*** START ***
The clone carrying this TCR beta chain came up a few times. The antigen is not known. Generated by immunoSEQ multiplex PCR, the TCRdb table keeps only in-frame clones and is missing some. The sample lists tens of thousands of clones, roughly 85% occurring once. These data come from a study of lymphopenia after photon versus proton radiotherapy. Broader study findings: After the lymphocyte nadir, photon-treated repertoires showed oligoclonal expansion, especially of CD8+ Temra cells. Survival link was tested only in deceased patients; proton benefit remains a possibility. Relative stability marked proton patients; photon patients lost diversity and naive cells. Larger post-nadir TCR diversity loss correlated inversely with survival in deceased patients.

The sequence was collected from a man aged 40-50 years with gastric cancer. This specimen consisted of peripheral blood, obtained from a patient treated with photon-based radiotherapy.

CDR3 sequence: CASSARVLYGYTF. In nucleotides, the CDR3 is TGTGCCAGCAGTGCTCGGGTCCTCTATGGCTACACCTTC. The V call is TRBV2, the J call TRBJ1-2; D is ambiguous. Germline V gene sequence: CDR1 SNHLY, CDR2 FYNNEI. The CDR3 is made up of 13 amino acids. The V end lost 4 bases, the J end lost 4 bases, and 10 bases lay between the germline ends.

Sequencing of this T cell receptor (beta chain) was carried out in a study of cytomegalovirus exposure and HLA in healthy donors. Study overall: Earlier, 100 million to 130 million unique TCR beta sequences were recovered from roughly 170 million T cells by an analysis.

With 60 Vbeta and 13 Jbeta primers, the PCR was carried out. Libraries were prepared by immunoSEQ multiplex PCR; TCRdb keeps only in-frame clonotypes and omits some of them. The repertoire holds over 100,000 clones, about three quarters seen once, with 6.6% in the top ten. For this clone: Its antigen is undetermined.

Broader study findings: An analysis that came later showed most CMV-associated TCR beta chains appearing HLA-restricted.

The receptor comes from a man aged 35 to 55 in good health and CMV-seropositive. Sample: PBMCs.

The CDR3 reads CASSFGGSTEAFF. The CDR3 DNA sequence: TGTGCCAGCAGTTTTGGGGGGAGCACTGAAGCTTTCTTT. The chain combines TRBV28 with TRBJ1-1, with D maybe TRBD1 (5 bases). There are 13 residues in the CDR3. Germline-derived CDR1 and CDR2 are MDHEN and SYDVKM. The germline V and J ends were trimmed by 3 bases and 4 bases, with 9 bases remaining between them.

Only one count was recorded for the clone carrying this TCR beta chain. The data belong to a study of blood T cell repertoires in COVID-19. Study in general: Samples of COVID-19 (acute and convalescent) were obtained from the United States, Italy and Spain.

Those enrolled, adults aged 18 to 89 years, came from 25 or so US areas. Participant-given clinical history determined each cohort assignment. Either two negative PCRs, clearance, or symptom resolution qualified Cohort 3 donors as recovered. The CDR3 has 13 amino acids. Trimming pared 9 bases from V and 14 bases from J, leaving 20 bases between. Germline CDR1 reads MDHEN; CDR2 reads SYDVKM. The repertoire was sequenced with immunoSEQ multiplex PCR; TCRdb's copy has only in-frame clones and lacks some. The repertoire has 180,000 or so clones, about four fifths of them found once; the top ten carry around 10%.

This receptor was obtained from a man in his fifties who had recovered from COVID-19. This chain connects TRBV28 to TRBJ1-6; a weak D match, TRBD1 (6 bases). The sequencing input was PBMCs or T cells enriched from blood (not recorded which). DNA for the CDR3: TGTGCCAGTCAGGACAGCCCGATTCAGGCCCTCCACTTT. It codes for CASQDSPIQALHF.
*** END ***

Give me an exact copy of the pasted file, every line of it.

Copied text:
The clone carrying this TCR beta chain came up a few times. The antigen is not known. Generated by immunoSEQ multiplex PCR, the TCRdb table keeps only in-frame clones and is missing some. The sample lists tens of thousands of clones, roughly 85% occurring once. These data come from a study of lymphopenia after photon versus proton radiotherapy. Broader study findings: After the lymphocyte nadir, photon-treated repertoires showed oligoclonal expansion, especially of CD8+ Temra cells. Survival link was tested only in deceased patients; proton benefit remains a possibility. Relative stability marked proton patients; photon patients lost diversity and naive cells. Larger post-nadir TCR diversity loss correlated inversely with survival in deceased patients.

The sequence was collected from a man aged 40-50 years with gastric cancer. This specimen consisted of peripheral blood, obtained from a patient treated with photon-based radiotherapy.

CDR3 sequence: CASSARVLYGYTF. In nucleotides, the CDR3 is TGTGCCAGCAGTGCTCGGGTCCTCTATGGCTACACCTTC. The V call is TRBV2, the J call TRBJ1-2; D is ambiguous. Germline V gene sequence: CDR1 SNHLY, CDR2 FYNNEI. The CDR3 is made up of 13 amino acids. The V end lost 4 bases, the J end lost 4 bases, and 10 bases lay between the germline ends.

Sequencing of this T cell receptor (beta chain) was carried out in a study of cytomegalovirus exposure and HLA in healthy donors. Study overall: Earlier, 100 million to 130 million unique TCR beta sequences were recovered from roughly 170 million T cells by an analysis.

With 60 Vbeta and 13 Jbeta primers, the PCR was carried out. Libraries were prepared by immunoSEQ multiplex PCR; TCRdb keeps only in-frame clonotypes and omits some of them. The repertoire holds over 100,000 clones, about three quarters seen once, with 6.6% in the top ten. For this clone: Its antigen is undetermined.

Broader study findings: An analysis that came later showed most CMV-associated TCR beta chains appearing HLA-restricted.

The receptor comes from a man aged 35 to 55 in good health and CMV-seropositive. Sample: PBMCs.

The CDR3 reads CASSFGGSTEAFF. The CDR3 DNA sequence: TGTGCCAGCAGTTTTGGGGGGAGCACTGAAGCTTTCTTT. The chain combines TRBV28 with TRBJ1-1, with D maybe TRBD1 (5 bases). There are 13 residues in the CDR3. Germline-derived CDR1 and CDR2 are MDHEN and SYDVKM. The germline V and J ends were trimmed by 3 bases and 4 bases, with 9 bases remaining between them.

Only one count was recorded for the clone carrying this TCR beta chain. The data belong to a study of blood T cell repertoires in COVID-19. Study in general: Samples of COVID-19 (acute and convalescent) were obtained from the United States, Italy and Spain.

Those enrolled, adults aged 18 to 89 years, came from 25 or so US areas. Participant-given clinical history determined each cohort assignment. Either two negative PCRs, clearance, or symptom resolution qualified Cohort 3 donors as recovered. The CDR3 has 13 amino acids. Trimming pared 9 bases from V and 14 bases from J, leaving 20 bases between. Germline CDR1 reads MDHEN; CDR2 reads SYDVKM. The repertoire was sequenced with immunoSEQ multiplex PCR; TCRdb's copy has only in-frame clones and lacks some. The repertoire has 180,000 or so clones, about four fifths of them found once; the top ten carry around 10%.

This receptor was obtained from a man in his fifties who had recovered from COVID-19. This chain connects TRBV28 to TRBJ1-6; a weak D match, TRBD1 (6 bases). The sequencing input was PBMCs or T cells enriched from blood (not recorded which). DNA for the CDR3: TGTGCCAGTCAGGACAGCCCGATTCAGGCCCTCCACTTT. It codes for CASQDSPIQALHF.